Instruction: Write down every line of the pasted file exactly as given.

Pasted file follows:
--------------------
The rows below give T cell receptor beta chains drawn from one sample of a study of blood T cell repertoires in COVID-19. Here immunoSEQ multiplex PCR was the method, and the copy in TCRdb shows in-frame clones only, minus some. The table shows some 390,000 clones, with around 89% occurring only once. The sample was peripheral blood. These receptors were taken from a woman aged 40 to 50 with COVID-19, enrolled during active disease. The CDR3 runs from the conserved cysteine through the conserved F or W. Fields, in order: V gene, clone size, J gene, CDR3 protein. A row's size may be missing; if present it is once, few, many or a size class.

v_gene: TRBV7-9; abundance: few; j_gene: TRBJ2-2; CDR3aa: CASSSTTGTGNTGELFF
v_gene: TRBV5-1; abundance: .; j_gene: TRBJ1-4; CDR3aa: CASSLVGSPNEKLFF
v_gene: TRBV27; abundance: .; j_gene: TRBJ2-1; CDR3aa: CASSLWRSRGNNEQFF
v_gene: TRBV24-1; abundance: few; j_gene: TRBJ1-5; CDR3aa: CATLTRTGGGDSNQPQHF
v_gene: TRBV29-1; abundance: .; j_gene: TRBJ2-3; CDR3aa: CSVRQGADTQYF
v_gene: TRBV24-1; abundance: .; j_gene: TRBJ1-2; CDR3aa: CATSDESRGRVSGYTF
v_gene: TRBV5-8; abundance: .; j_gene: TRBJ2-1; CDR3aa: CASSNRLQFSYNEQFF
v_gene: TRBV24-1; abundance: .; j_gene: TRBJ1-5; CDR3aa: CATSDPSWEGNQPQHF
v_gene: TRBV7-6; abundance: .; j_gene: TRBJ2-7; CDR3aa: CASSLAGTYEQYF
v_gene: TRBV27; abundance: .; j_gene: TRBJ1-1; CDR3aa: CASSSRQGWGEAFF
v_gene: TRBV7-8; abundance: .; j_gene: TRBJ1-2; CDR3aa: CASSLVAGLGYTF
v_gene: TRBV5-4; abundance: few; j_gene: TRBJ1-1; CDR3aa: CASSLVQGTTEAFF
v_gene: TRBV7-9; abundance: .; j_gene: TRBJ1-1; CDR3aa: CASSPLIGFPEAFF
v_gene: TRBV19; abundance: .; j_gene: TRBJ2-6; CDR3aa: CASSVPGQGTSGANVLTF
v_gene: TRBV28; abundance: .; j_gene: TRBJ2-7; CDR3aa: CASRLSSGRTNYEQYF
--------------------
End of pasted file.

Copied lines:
The rows below give T cell receptor beta chains drawn from one sample of a study of blood T cell repertoires in COVID-19. Here immunoSEQ multiplex PCR was the method, and the copy in TCRdb shows in-frame clones only, minus some. The table shows some 390,000 clones, with around 89% occurring only once. The sample was peripheral blood. These receptors were taken from a woman aged 40 to 50 with COVID-19, enrolled during active disease. The CDR3 runs from the conserved cysteine through the conserved F or W. Fields, in order: V gene, clone size, J gene, CDR3 protein. A row's size may be missing; if present it is once, few, many or a size class.

v_gene: TRBV7-9; abundance: few; j_gene: TRBJ2-2; CDR3aa: CASSSTTGTGNTGELFF
v_gene: TRBV5-1; abundance: .; j_gene: TRBJ1-4; CDR3aa: CASSLVGSPNEKLFF
v_gene: TRBV27; abundance: .; j_gene: TRBJ2-1; CDR3aa: CASSLWRSRGNNEQFF
v_gene: TRBV24-1; abundance: few; j_gene: TRBJ1-5; CDR3aa: CATLTRTGGGDSNQPQHF
v_gene: TRBV29-1; abundance: .; j_gene: TRBJ2-3; CDR3aa: CSVRQGADTQYF
v_gene: TRBV24-1; abundance: .; j_gene: TRBJ1-2; CDR3aa: CATSDESRGRVSGYTF
v_gene: TRBV5-8; abundance: .; j_gene: TRBJ2-1; CDR3aa: CASSNRLQFSYNEQFF
v_gene: TRBV24-1; abundance: .; j_gene: TRBJ1-5; CDR3aa: CATSDPSWEGNQPQHF
v_gene: TRBV7-6; abundance: .; j_gene: TRBJ2-7; CDR3aa: CASSLAGTYEQYF
v_gene: TRBV27; abundance: .; j_gene: TRBJ1-1; CDR3aa: CASSSRQGWGEAFF
v_gene: TRBV7-8; abundance: .; j_gene: TRBJ1-2; CDR3aa: CASSLVAGLGYTF
v_gene: TRBV5-4; abundance: few; j_gene: TRBJ1-1; CDR3aa: CASSLVQGTTEAFF
v_gene: TRBV7-9; abundance: .; j_gene: TRBJ1-1; CDR3aa: CASSPLIGFPEAFF
v_gene: TRBV19; abundance: .; j_gene: TRBJ2-6; CDR3aa: CASSVPGQGTSGANVLTF
v_gene: TRBV28; abundance: .; j_gene: TRBJ2-7; CDR3aa: CASRLSSGRTNYEQYF